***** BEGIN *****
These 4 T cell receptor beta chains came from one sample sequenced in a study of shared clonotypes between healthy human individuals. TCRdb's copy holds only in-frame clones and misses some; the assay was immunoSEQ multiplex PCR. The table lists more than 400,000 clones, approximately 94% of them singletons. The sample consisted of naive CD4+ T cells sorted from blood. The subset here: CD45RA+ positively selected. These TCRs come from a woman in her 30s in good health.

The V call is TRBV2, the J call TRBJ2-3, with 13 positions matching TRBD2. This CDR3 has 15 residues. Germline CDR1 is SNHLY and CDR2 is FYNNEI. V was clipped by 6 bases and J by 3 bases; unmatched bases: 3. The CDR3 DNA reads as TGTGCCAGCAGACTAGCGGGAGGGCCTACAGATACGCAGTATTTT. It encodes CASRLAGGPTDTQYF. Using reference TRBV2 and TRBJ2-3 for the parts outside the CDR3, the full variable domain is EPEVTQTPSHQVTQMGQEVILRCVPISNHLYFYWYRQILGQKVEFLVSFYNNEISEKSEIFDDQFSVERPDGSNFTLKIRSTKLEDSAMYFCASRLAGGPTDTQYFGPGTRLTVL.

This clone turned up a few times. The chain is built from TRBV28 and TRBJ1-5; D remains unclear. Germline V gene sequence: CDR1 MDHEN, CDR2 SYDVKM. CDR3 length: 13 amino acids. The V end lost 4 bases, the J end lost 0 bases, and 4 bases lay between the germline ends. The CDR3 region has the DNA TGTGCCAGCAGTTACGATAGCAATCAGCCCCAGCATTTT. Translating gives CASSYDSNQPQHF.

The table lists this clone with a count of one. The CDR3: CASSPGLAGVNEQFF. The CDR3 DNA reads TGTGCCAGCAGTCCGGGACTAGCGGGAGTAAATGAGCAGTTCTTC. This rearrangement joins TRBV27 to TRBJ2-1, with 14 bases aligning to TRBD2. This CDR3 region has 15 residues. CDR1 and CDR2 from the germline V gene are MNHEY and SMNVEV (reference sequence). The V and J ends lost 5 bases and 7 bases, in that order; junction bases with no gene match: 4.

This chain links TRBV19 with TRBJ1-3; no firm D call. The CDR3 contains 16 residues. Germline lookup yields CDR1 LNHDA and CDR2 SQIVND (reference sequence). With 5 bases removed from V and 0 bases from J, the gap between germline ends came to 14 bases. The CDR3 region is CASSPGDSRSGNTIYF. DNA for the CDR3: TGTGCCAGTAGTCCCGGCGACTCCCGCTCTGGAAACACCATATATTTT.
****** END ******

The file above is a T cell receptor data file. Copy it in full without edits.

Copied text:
These 4 T cell receptor beta chains came from one sample sequenced in a study of shared clonotypes between healthy human individuals. TCRdb's copy holds only in-frame clones and misses some; the assay was immunoSEQ multiplex PCR. The table lists more than 400,000 clones, approximately 94% of them singletons. The sample consisted of naive CD4+ T cells sorted from blood. The subset here: CD45RA+ positively selected. These TCRs come from a woman in her 30s in good health.

The V call is TRBV2, the J call TRBJ2-3, with 13 positions matching TRBD2. This CDR3 has 15 residues. Germline CDR1 is SNHLY and CDR2 is FYNNEI. V was clipped by 6 bases and J by 3 bases; unmatched bases: 3. The CDR3 DNA reads as TGTGCCAGCAGACTAGCGGGAGGGCCTACAGATACGCAGTATTTT. It encodes CASRLAGGPTDTQYF. Using reference TRBV2 and TRBJ2-3 for the parts outside the CDR3, the full variable domain is EPEVTQTPSHQVTQMGQEVILRCVPISNHLYFYWYRQILGQKVEFLVSFYNNEISEKSEIFDDQFSVERPDGSNFTLKIRSTKLEDSAMYFCASRLAGGPTDTQYFGPGTRLTVL.

This clone turned up a few times. The chain is built from TRBV28 and TRBJ1-5; D remains unclear. Germline V gene sequence: CDR1 MDHEN, CDR2 SYDVKM. CDR3 length: 13 amino acids. The V end lost 4 bases, the J end lost 0 bases, and 4 bases lay between the germline ends. The CDR3 region has the DNA TGTGCCAGCAGTTACGATAGCAATCAGCCCCAGCATTTT. Translating gives CASSYDSNQPQHF.

The table lists this clone with a count of one. The CDR3: CASSPGLAGVNEQFF. The CDR3 DNA reads TGTGCCAGCAGTCCGGGACTAGCGGGAGTAAATGAGCAGTTCTTC. This rearrangement joins TRBV27 to TRBJ2-1, with 14 bases aligning to TRBD2. This CDR3 region has 15 residues. CDR1 and CDR2 from the germline V gene are MNHEY and SMNVEV (reference sequence). The V and J ends lost 5 bases and 7 bases, in that order; junction bases with no gene match: 4.

This chain links TRBV19 with TRBJ1-3; no firm D call. The CDR3 contains 16 residues. Germline lookup yields CDR1 LNHDA and CDR2 SQIVND (reference sequence). With 5 bases removed from V and 0 bases from J, the gap between germline ends came to 14 bases. The CDR3 region is CASSPGDSRSGNTIYF. DNA for the CDR3: TGTGCCAGTAGTCCCGGCGACTCCCGCTCTGGAAACACCATATATTTT.